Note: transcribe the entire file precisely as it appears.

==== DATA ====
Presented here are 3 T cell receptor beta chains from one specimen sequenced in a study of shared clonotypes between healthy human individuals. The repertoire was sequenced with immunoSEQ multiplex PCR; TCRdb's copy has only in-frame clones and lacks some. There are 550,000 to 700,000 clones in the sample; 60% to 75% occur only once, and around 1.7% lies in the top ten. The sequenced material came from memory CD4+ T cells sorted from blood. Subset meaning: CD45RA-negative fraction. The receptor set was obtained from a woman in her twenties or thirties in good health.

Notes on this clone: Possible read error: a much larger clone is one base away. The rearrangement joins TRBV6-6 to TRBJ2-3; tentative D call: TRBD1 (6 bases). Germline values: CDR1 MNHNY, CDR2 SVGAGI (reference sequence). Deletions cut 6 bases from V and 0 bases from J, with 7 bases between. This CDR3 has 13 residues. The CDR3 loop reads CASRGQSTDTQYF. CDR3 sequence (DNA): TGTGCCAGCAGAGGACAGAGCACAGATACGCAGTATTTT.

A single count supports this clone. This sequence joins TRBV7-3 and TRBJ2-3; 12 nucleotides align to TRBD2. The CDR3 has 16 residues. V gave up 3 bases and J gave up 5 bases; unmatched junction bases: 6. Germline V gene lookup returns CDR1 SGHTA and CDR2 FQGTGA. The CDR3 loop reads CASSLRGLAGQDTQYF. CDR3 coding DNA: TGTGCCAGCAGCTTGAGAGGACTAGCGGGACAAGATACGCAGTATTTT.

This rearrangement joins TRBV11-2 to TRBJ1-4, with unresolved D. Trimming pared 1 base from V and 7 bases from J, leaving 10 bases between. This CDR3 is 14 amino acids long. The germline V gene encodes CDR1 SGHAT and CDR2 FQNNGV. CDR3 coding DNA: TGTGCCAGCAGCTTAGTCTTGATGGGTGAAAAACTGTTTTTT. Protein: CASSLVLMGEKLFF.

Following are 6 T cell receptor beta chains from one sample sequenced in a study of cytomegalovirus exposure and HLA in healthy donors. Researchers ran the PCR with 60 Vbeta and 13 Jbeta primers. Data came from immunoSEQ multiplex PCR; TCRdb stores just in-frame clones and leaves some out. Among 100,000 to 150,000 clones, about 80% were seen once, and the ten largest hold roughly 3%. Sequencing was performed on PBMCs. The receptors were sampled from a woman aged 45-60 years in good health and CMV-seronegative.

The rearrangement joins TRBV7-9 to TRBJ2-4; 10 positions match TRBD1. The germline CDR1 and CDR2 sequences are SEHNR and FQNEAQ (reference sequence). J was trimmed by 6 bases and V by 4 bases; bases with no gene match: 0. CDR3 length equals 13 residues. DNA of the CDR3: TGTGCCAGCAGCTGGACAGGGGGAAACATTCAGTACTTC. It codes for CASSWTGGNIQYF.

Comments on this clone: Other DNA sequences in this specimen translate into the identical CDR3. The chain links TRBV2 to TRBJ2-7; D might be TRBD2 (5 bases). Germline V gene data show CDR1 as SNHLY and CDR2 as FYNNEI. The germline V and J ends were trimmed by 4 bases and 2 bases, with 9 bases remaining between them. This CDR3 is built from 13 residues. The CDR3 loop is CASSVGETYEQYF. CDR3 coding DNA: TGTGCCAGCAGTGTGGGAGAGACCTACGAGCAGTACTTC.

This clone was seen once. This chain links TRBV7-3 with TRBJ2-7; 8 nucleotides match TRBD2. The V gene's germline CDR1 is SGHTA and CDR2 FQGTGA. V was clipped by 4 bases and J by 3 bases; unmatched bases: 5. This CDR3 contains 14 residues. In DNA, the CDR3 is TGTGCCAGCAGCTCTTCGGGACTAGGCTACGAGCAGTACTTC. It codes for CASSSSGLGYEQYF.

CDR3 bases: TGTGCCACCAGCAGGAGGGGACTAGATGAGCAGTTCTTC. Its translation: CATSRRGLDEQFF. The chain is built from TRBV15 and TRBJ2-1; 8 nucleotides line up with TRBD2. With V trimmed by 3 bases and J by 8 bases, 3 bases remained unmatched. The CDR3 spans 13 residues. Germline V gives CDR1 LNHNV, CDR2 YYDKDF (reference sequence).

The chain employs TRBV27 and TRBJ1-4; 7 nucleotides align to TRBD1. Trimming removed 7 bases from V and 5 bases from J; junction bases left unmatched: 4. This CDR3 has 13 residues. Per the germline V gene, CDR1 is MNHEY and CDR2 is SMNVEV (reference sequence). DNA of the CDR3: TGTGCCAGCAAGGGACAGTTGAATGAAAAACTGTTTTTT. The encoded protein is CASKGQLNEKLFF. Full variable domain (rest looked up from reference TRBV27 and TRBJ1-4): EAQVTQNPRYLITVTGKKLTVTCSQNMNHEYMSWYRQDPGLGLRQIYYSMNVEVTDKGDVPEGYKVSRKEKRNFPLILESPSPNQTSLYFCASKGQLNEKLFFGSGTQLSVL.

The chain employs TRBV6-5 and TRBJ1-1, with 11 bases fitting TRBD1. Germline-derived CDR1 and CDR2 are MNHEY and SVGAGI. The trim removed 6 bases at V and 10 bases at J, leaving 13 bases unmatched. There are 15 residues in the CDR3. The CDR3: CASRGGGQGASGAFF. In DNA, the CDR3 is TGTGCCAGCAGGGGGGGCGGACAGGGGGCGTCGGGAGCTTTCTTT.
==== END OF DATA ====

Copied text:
Presented here are 3 T cell receptor beta chains from one specimen sequenced in a study of shared clonotypes between healthy human individuals. The repertoire was sequenced with immunoSEQ multiplex PCR; TCRdb's copy has only in-frame clones and lacks some. There are 550,000 to 700,000 clones in the sample; 60% to 75% occur only once, and around 1.7% lies in the top ten. The sequenced material came from memory CD4+ T cells sorted from blood. Subset meaning: CD45RA-negative fraction. The receptor set was obtained from a woman in her twenties or thirties in good health.

Notes on this clone: Possible read error: a much larger clone is one base away. The rearrangement joins TRBV6-6 to TRBJ2-3; tentative D call: TRBD1 (6 bases). Germline values: CDR1 MNHNY, CDR2 SVGAGI (reference sequence). Deletions cut 6 bases from V and 0 bases from J, with 7 bases between. This CDR3 has 13 residues. The CDR3 loop reads CASRGQSTDTQYF. CDR3 sequence (DNA): TGTGCCAGCAGAGGACAGAGCACAGATACGCAGTATTTT.

A single count supports this clone. This sequence joins TRBV7-3 and TRBJ2-3; 12 nucleotides align to TRBD2. The CDR3 has 16 residues. V gave up 3 bases and J gave up 5 bases; unmatched junction bases: 6. Germline V gene lookup returns CDR1 SGHTA and CDR2 FQGTGA. The CDR3 loop reads CASSLRGLAGQDTQYF. CDR3 coding DNA: TGTGCCAGCAGCTTGAGAGGACTAGCGGGACAAGATACGCAGTATTTT.

This rearrangement joins TRBV11-2 to TRBJ1-4, with unresolved D. Trimming pared 1 base from V and 7 bases from J, leaving 10 bases between. This CDR3 is 14 amino acids long. The germline V gene encodes CDR1 SGHAT and CDR2 FQNNGV. CDR3 coding DNA: TGTGCCAGCAGCTTAGTCTTGATGGGTGAAAAACTGTTTTTT. Protein: CASSLVLMGEKLFF.

Following are 6 T cell receptor beta chains from one sample sequenced in a study of cytomegalovirus exposure and HLA in healthy donors. Researchers ran the PCR with 60 Vbeta and 13 Jbeta primers. Data came from immunoSEQ multiplex PCR; TCRdb stores just in-frame clones and leaves some out. Among 100,000 to 150,000 clones, about 80% were seen once, and the ten largest hold roughly 3%. Sequencing was performed on PBMCs. The receptors were sampled from a woman aged 45-60 years in good health and CMV-seronegative.

The rearrangement joins TRBV7-9 to TRBJ2-4; 10 positions match TRBD1. The germline CDR1 and CDR2 sequences are SEHNR and FQNEAQ (reference sequence). J was trimmed by 6 bases and V by 4 bases; bases with no gene match: 0. CDR3 length equals 13 residues. DNA of the CDR3: TGTGCCAGCAGCTGGACAGGGGGAAACATTCAGTACTTC. It codes for CASSWTGGNIQYF.

Comments on this clone: Other DNA sequences in this specimen translate into the identical CDR3. The chain links TRBV2 to TRBJ2-7; D might be TRBD2 (5 bases). Germline V gene data show CDR1 as SNHLY and CDR2 as FYNNEI. The germline V and J ends were trimmed by 4 bases and 2 bases, with 9 bases remaining between them. This CDR3 is built from 13 residues. The CDR3 loop is CASSVGETYEQYF. CDR3 coding DNA: TGTGCCAGCAGTGTGGGAGAGACCTACGAGCAGTACTTC.

This clone was seen once. This chain links TRBV7-3 with TRBJ2-7; 8 nucleotides match TRBD2. The V gene's germline CDR1 is SGHTA and CDR2 FQGTGA. V was clipped by 4 bases and J by 3 bases; unmatched bases: 5. This CDR3 contains 14 residues. In DNA, the CDR3 is TGTGCCAGCAGCTCTTCGGGACTAGGCTACGAGCAGTACTTC. It codes for CASSSSGLGYEQYF.

CDR3 bases: TGTGCCACCAGCAGGAGGGGACTAGATGAGCAGTTCTTC. Its translation: CATSRRGLDEQFF. The chain is built from TRBV15 and TRBJ2-1; 8 nucleotides line up with TRBD2. With V trimmed by 3 bases and J by 8 bases, 3 bases remained unmatched. The CDR3 spans 13 residues. Germline V gives CDR1 LNHNV, CDR2 YYDKDF (reference sequence).

The chain employs TRBV27 and TRBJ1-4; 7 nucleotides align to TRBD1. Trimming removed 7 bases from V and 5 bases from J; junction bases left unmatched: 4. This CDR3 has 13 residues. Per the germline V gene, CDR1 is MNHEY and CDR2 is SMNVEV (reference sequence). DNA of the CDR3: TGTGCCAGCAAGGGACAGTTGAATGAAAAACTGTTTTTT. The encoded protein is CASKGQLNEKLFF. Full variable domain (rest looked up from reference TRBV27 and TRBJ1-4): EAQVTQNPRYLITVTGKKLTVTCSQNMNHEYMSWYRQDPGLGLRQIYYSMNVEVTDKGDVPEGYKVSRKEKRNFPLILESPSPNQTSLYFCASKGQLNEKLFFGSGTQLSVL.

The chain employs TRBV6-5 and TRBJ1-1, with 11 bases fitting TRBD1. Germline-derived CDR1 and CDR2 are MNHEY and SVGAGI. The trim removed 6 bases at V and 10 bases at J, leaving 13 bases unmatched. There are 15 residues in the CDR3. The CDR3: CASRGGGQGASGAFF. In DNA, the CDR3 is TGTGCCAGCAGGGGGGGCGGACAGGGGGCGTCGGGAGCTTTCTTT.